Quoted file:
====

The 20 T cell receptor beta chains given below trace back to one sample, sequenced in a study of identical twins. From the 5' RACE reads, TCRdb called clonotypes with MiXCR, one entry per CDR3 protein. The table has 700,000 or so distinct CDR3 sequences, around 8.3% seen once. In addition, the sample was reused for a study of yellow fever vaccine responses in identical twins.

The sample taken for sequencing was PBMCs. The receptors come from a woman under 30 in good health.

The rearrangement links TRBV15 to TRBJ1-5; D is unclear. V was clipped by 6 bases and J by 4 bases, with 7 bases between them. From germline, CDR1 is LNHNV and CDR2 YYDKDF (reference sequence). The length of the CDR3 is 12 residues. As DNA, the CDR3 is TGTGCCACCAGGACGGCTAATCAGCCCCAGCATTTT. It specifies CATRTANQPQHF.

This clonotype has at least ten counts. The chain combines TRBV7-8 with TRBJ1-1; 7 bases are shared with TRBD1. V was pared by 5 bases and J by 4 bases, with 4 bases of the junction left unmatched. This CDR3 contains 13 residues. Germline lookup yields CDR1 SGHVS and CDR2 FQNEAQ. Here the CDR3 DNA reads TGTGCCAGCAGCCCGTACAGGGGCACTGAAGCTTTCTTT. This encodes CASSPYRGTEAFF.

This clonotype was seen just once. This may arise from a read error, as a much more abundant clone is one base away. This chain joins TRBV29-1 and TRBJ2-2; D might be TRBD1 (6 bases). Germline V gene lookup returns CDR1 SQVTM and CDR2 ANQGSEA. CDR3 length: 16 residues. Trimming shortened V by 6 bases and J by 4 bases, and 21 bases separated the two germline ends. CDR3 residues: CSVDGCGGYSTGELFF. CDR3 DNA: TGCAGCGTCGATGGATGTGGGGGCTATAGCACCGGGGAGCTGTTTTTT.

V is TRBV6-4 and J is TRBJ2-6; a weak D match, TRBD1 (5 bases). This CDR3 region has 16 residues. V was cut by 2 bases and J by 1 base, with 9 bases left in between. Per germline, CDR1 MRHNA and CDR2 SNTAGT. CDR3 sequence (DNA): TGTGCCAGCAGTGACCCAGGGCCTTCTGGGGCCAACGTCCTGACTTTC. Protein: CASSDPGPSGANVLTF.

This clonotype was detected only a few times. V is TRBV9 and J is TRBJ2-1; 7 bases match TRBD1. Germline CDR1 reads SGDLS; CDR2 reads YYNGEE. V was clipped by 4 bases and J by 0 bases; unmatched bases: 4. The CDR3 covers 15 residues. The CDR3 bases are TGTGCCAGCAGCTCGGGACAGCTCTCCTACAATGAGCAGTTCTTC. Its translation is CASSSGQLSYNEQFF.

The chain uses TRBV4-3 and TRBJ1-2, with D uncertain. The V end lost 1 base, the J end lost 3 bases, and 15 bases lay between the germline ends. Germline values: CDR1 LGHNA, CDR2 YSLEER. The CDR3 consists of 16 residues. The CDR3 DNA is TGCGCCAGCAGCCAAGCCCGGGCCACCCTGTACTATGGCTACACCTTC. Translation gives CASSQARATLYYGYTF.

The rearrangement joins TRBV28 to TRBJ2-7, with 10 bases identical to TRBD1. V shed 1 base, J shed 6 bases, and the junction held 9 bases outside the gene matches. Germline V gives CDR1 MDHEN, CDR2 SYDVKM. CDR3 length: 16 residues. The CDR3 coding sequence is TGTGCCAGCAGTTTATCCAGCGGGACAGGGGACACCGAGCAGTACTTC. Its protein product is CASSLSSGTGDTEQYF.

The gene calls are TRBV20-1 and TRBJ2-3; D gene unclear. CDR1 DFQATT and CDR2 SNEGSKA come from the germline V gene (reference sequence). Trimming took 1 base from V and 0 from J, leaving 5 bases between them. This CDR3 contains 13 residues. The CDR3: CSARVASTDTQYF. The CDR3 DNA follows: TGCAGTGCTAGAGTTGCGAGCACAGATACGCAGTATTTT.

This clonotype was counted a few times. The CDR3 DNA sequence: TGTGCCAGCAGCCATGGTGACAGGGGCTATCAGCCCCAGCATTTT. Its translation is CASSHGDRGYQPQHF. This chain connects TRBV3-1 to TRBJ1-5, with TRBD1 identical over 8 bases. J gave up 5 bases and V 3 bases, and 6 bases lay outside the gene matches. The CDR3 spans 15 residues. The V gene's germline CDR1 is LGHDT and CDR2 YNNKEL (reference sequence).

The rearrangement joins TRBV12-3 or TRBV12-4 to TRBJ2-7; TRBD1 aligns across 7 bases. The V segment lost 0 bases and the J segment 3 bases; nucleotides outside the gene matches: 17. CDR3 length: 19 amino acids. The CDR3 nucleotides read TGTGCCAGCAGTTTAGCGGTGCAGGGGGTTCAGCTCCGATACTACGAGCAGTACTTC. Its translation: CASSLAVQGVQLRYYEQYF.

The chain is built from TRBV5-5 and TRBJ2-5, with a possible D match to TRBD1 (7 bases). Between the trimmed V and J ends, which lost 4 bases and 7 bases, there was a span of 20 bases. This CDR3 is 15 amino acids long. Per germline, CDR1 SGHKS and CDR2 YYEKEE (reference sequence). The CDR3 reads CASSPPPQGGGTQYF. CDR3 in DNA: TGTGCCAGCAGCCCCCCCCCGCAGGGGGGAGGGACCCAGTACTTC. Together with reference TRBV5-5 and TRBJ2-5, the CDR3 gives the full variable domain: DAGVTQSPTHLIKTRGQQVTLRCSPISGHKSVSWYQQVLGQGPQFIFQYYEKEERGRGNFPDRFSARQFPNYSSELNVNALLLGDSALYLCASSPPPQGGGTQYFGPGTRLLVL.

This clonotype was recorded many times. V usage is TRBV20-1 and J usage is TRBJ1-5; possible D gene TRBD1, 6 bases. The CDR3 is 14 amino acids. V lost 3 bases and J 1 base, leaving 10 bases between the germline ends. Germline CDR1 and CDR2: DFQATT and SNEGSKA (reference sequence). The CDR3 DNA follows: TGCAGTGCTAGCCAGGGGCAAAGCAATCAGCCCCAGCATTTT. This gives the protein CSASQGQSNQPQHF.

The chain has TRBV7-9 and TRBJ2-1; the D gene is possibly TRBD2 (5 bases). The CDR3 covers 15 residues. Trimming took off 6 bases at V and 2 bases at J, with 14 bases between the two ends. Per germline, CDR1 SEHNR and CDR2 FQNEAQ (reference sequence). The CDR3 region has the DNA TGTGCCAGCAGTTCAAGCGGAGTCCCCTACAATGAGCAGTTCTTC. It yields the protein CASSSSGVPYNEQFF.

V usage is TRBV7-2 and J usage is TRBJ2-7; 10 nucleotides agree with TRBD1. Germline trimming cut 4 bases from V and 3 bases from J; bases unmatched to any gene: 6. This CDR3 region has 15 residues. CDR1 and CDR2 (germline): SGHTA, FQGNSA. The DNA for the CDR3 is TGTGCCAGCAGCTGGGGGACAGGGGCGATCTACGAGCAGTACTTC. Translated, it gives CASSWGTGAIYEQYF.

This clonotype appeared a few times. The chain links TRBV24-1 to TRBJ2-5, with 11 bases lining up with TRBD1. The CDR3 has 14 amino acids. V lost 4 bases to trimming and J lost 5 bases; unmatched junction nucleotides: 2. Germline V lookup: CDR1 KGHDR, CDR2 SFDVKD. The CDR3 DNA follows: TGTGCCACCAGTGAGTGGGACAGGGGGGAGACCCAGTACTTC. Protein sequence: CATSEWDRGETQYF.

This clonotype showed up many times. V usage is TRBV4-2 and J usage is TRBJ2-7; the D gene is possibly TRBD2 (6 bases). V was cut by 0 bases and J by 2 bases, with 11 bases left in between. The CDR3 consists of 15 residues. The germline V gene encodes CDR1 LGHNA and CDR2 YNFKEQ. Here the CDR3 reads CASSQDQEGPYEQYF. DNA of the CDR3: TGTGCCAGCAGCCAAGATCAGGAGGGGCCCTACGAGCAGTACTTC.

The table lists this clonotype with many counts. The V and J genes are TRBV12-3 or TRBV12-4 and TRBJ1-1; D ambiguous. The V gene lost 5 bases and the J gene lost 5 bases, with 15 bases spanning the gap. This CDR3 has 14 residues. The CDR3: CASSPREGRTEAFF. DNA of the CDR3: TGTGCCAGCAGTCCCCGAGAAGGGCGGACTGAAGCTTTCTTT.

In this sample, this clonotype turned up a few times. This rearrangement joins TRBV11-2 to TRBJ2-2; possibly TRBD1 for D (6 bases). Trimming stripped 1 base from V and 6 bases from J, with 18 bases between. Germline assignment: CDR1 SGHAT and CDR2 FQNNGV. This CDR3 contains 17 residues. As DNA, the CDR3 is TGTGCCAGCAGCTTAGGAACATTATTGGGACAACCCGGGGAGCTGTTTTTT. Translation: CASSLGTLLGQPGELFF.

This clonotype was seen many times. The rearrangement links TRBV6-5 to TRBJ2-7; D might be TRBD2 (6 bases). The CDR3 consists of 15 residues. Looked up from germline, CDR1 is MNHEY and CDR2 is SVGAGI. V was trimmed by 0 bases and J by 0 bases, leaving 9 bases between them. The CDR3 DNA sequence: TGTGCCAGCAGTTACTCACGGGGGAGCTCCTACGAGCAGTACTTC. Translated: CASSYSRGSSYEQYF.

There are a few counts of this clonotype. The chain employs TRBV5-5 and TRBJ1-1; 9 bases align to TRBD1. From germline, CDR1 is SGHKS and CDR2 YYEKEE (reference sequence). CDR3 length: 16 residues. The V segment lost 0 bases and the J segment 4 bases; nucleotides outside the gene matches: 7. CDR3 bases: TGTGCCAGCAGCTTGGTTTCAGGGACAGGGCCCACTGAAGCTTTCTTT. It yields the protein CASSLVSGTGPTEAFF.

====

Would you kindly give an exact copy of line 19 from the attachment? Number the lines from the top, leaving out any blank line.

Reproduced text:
The table lists this clonotype with many counts. The V and J genes are TRBV12-3 or TRBV12-4 and TRBJ1-1; D ambiguous. The V gene lost 5 bases and the J gene lost 5 bases, with 15 bases spanning the gap. This CDR3 has 14 residues. The CDR3: CASSPREGRTEAFF. DNA of the CDR3: TGTGCCAGCAGTCCCCGAGAAGGGCGGACTGAAGCTTTCTTT.